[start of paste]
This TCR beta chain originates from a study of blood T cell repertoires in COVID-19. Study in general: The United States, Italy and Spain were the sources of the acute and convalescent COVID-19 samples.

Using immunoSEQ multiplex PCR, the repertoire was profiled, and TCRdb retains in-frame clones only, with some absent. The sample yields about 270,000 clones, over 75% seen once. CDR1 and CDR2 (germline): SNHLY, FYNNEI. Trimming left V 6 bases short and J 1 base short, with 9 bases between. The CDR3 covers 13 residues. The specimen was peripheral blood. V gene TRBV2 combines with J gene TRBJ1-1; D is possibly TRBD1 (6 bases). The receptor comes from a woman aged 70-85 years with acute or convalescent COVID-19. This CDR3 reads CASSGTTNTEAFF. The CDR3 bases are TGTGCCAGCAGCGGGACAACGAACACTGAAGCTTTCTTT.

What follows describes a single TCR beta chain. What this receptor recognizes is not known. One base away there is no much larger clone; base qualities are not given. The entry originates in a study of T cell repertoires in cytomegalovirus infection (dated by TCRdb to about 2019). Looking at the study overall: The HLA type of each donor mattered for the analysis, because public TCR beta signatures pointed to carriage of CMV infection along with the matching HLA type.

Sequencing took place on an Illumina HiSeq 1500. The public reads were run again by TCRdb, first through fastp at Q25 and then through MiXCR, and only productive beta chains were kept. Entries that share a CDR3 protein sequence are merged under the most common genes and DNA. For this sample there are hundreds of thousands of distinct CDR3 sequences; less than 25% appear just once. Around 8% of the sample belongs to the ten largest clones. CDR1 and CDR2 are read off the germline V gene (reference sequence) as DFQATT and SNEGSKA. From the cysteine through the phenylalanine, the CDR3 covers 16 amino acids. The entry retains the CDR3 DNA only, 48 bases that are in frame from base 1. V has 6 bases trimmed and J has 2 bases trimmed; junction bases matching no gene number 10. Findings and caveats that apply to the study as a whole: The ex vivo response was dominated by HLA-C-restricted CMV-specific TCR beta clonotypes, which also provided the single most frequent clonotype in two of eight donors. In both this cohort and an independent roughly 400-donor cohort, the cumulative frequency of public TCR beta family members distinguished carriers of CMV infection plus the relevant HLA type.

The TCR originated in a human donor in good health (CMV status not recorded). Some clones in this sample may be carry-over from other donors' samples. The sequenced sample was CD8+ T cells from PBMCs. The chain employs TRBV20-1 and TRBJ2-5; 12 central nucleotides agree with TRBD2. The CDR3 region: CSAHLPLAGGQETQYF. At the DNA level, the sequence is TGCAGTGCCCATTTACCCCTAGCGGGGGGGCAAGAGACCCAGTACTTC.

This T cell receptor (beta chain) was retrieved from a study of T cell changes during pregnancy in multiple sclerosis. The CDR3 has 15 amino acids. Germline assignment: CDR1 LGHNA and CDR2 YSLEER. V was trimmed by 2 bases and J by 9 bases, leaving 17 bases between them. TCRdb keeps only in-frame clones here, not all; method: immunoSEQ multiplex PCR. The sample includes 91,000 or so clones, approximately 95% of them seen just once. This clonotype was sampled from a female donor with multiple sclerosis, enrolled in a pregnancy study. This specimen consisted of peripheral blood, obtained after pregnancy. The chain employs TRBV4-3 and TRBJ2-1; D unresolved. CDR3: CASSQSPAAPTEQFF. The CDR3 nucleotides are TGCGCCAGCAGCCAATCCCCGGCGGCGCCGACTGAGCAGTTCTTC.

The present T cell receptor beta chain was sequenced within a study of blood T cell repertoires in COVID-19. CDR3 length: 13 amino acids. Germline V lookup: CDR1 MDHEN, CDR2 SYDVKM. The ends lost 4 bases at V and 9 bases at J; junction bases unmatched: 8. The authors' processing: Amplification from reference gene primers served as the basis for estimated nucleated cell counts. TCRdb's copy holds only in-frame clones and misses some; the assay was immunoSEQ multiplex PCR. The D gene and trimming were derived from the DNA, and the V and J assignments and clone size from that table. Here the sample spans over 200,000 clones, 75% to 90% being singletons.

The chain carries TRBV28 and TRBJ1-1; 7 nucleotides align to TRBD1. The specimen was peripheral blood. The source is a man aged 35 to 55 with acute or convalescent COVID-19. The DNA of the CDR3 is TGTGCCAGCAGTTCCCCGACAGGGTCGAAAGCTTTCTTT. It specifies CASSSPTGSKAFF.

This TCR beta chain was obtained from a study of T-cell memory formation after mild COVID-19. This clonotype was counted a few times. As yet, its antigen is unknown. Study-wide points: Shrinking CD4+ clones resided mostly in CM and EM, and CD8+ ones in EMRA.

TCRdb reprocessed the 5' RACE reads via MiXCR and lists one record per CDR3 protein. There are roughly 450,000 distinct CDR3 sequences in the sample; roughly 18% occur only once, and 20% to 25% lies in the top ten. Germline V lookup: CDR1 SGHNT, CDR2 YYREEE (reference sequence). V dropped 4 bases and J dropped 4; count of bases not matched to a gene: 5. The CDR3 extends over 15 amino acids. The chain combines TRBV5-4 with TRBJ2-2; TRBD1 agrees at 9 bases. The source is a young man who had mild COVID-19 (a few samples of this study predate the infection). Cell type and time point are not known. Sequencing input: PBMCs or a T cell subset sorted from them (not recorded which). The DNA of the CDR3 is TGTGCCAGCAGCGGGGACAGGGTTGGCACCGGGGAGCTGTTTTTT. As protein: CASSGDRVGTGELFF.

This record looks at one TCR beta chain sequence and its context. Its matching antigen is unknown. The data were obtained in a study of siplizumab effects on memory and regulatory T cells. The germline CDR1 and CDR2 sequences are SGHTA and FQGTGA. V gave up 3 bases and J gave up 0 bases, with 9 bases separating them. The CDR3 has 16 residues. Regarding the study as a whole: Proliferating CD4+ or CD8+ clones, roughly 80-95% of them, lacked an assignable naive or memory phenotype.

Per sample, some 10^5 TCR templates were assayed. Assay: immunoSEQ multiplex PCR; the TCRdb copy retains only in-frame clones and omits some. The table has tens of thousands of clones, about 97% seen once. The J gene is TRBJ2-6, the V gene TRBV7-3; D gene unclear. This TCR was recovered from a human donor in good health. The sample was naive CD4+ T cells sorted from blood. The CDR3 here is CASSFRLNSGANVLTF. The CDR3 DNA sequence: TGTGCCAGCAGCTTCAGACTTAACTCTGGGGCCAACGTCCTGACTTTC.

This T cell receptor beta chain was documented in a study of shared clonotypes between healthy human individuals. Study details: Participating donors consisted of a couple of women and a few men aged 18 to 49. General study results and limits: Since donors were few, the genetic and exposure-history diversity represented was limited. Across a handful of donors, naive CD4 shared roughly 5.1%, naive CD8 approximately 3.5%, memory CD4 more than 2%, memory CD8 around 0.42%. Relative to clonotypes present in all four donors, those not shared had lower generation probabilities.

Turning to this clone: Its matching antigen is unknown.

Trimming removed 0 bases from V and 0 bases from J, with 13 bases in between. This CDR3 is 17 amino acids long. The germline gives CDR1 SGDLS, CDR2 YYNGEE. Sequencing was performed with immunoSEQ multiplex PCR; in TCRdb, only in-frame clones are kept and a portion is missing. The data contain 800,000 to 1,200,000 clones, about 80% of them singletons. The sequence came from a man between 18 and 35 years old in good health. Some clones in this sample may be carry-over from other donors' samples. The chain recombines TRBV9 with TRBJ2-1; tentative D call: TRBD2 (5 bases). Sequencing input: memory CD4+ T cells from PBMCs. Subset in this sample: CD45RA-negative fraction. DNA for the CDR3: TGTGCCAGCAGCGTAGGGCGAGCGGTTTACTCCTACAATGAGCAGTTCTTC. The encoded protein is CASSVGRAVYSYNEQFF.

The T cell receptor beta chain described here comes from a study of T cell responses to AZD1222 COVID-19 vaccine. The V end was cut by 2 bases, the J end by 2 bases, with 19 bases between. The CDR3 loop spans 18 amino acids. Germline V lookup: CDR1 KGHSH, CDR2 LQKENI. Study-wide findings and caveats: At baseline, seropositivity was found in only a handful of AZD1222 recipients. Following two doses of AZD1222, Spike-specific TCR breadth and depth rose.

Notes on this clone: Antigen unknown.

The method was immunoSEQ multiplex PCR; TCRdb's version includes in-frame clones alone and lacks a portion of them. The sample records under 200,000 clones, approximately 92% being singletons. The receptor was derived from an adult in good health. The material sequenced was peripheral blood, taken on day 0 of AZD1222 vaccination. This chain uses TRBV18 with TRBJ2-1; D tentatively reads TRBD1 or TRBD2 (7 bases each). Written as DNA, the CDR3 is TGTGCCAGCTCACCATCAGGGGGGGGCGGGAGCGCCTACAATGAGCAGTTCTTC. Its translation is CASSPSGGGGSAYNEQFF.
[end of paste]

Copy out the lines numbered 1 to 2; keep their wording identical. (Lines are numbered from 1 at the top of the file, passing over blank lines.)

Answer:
This TCR beta chain originates from a study of blood T cell repertoires in COVID-19. Study in general: The United States, Italy and Spain were the sources of the acute and convalescent COVID-19 samples.

Using immunoSEQ multiplex PCR, the repertoire was profiled, and TCRdb retains in-frame clones only, with some absent. The sample yields about 270,000 clones, over 75% seen once. CDR1 and CDR2 (germline): SNHLY, FYNNEI. Trimming left V 6 bases short and J 1 base short, with 9 bases between. The CDR3 covers 13 residues. The specimen was peripheral blood. V gene TRBV2 combines with J gene TRBJ1-1; D is possibly TRBD1 (6 bases). The receptor comes from a woman aged 70-85 years with acute or convalescent COVID-19. This CDR3 reads CASSGTTNTEAFF. The CDR3 bases are TGTGCCAGCAGCGGGACAACGAACACTGAAGCTTTCTTT.